The F1 to green card timeline is typically shorter through EB2 since the U.S. government prioritizes immigrants with jobs that require more education and experience. But be careful: whether a job is in category EB2 or EB3 is determined by the government. Figuring out whether the job offered is EB2 or EB3 is complex and greatly affects the F1 to green card process. For that reason, it’s highly recommended that you use an experienced immigration attorney before your company starts to advertise the job it offered you.
Assuming that no qualified U.S. worker applies during the advertising process, then you can proceed with Form I-140. So in this way, the process of going from international student to permanent resident through a job is similar to the one through marriage. Both F1 to green card processes essentially involve a petition (Form I-130 or I-140) filed before or with Form I-485. The F1 to green card timeline for an employment case varies. This timeline depends on whether you file in EB2 or EB3 and how many other people are filing in this category.
F1 to Green Card Timeline
You can typically expect your case to take about 1 year (12 months) from to receive a decision. However, this timeline can vary greatly depending on your category of petition (I-140 or I-130), the location where you filed (USCIS Service Center), and your specific circumstances (you have a criminal history).
For example, the f1 to green card through marriage timeline is typically a little longer in big cities. This is for two reasons. One, when you file for a green card through marriage, USCIS often wants to interview you and your spouse. Scheduling a green card interview extends the processing times. Two, USCIS offices in big cities handle more applications so it takes longer to schedule them.
The timeline may also be affected if you’re not scheduled for an interview. USCIS sometimes waives interviews depending on current policies. For example, Employment-Based green card cases typically don’t require an interview until Family-Based green card cases.
Potential Problems in the F1 to Green Card Process
Below, we’ll review the three most common issues that can cause USCIS to deny your green card case.
You must maintain your F1 status at the time you file for your Green Card if you are using an Employment-Based Petition.
Note, you do not need to maintain F1 status after you file your green card application. But if you fail to maintain your nonimmigrant visa status before you file the I-485, it can have serious implications. If you file an Employment-Based green card application while out of F1 status, USCIS can deny your application.
There is an exception, however. Under the provision of section 245(k) of the INA, you may still be eligible to adjust your status even if you have violated your nonimmigrant visa status, as long as you meet certain criteria. Section 245(k) allows for forgiving certain status violations related to employment, permitting you to adjust your status without being penalized for such violations.
To qualify for the exception under 245(k), you must demonstrate that you have not been out of status for more than 180 days and have not worked without authorization for more than 180 days since your last entry into the United States. This exception can provide relief if you have engaged in unauthorized employment or violated your nonimmigrant status inadvertently.
Immigration violations can affect the F1 to Green Card Process
Immigration violations can affect the F1 to green card Process. Form I-485 asks about 80 questions about your immigration history, and how you answer them can change the outcome of your case.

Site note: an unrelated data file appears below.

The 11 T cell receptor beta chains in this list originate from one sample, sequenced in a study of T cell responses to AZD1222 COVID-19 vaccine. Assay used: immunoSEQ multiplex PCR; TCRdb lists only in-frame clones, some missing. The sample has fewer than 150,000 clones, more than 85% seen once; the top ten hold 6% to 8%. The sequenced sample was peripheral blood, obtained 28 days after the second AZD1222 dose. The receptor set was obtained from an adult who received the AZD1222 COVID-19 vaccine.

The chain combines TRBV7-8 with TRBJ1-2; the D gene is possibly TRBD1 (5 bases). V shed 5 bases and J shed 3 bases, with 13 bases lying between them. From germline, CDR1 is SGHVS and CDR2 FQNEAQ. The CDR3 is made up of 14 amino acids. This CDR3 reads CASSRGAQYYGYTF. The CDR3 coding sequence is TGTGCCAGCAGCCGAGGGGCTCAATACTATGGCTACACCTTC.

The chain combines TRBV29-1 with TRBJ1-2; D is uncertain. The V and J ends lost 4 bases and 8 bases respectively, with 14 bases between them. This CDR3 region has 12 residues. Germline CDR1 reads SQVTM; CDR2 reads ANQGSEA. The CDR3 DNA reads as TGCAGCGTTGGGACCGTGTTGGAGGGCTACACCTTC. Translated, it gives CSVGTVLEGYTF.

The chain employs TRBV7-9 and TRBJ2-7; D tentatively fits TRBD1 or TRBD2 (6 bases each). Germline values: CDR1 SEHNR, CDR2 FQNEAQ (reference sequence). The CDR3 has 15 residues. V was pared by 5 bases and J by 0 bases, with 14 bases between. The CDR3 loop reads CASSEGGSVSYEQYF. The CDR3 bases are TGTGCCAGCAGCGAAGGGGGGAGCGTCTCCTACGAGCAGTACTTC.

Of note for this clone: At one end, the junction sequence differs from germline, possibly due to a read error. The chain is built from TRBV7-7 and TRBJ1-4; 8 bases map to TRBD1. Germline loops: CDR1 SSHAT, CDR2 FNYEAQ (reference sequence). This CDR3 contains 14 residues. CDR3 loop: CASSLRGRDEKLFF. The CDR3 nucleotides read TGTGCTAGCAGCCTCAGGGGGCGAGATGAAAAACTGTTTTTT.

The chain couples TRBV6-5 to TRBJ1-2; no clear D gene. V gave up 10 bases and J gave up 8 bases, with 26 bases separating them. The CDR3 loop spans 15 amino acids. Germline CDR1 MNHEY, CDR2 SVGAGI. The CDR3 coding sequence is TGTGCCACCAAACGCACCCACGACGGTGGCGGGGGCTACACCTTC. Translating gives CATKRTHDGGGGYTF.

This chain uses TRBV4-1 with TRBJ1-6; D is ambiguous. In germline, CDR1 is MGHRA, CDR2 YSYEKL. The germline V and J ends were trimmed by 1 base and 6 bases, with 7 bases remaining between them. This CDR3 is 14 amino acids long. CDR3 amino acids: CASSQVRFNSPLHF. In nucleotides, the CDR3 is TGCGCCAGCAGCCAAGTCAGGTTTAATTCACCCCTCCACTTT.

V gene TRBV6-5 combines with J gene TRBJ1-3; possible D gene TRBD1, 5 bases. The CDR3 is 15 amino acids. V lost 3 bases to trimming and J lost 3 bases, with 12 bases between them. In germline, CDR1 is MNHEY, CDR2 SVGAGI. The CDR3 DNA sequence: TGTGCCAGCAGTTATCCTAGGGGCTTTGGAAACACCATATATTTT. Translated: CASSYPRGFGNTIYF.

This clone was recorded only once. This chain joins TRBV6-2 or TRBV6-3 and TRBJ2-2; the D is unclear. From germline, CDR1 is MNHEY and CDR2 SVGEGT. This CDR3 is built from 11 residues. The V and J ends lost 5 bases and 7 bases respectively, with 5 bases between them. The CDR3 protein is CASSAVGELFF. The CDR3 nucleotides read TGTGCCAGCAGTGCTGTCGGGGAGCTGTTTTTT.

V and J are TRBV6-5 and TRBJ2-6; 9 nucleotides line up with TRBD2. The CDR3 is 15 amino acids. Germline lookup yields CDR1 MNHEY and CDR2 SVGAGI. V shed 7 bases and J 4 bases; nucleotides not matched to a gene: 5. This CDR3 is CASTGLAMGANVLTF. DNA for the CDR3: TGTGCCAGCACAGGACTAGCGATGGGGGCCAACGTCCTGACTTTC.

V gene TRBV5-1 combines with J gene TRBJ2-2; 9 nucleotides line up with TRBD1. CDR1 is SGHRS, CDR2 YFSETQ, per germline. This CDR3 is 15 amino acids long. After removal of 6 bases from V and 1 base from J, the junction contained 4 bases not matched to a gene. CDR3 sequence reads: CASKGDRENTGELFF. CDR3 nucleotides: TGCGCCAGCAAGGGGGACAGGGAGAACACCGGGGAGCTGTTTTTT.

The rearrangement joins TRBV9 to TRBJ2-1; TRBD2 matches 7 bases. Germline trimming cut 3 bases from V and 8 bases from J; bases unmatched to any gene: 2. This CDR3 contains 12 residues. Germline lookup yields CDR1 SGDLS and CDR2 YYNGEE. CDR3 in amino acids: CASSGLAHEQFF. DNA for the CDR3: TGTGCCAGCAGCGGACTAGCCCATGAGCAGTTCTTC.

Without reviewing all 80 questions, it’s helpful to look at some common immigration violations that USCIS will look for. First, USCIS will look to see if you have ever lied to immigration to get an immigration benefit, like your F1 Visa. So, for example, USCIS wants to know if you lied on your DS-160 when you applied for a visa at a U.S. consulate. It also wants to know if you have worked in the U.S. without permission or fell out of status. All of these can impact your ability to become a green cardholder.
If you think you have committed an immigration violation, then it’s best to consult with an immigration attorney before filing.
A criminal history can affect your ability to go from F1 to green card
Criminal convictions can also greatly affect the process of becoming a permanent resident. Immigration does not treat all crimes the same. The best practice is to consult an immigration attorney if you have ever been arrested. Some international students assume that if a criminal court dismissed their case in some form, their criminal history will not come up. This is not true, however.
So if you have had any contact with law enforcement (police or court), then consult an immigration attorney before filing.
Do you need to maintain F1 while waiting for green card approval?
Legally, you’re only required to maintain your F1 visa up until you apply. Once USCIS has accepted your I-485 application then you no longer need to maintain your F1 status. However, it’s recommended that you do your best to maintain F1 status. The reason is if USCIS denies your application for your green card (AOS) or you have to withdraw your application, then you’ll still be in the U.S. lawfully. In other words, the green card application keeps you in the U.S. lawfully but if it’s not approved, then you can’t stay in the country. Keeping your student visa acts as a safety net to protect you in case your green card application doesn’t work out.
Two exceptions. First, INA 245(k) allows you to be out of status for under 180 days and still get your green card. See the above explanation. Second, if you are married to a U.S. citizen and he/she files for you, then you do not need to maintain your status before filing.
Tens of thousands of international students across the United States succeed in getting a green card. Many have gotten their green cards through work, and many through marriage. Whichever path you choose, make sure to hire a reputable immigration attorney to guide you through the process.
F1 Visa Attorney: Online Search
Before you do anything, you should consider the complicated nature of immigration laws. This is especially true for F1 student visas. It’s always wise to consult one-on-one with a qualified immigration attorney.
If you’re looking for a lawyer to assist with your F1 visa, you can search for a qualified representative through the American Immigration Lawyer Association’s (AILA) database. AILA is the largest association of immigration lawyers in the U.S.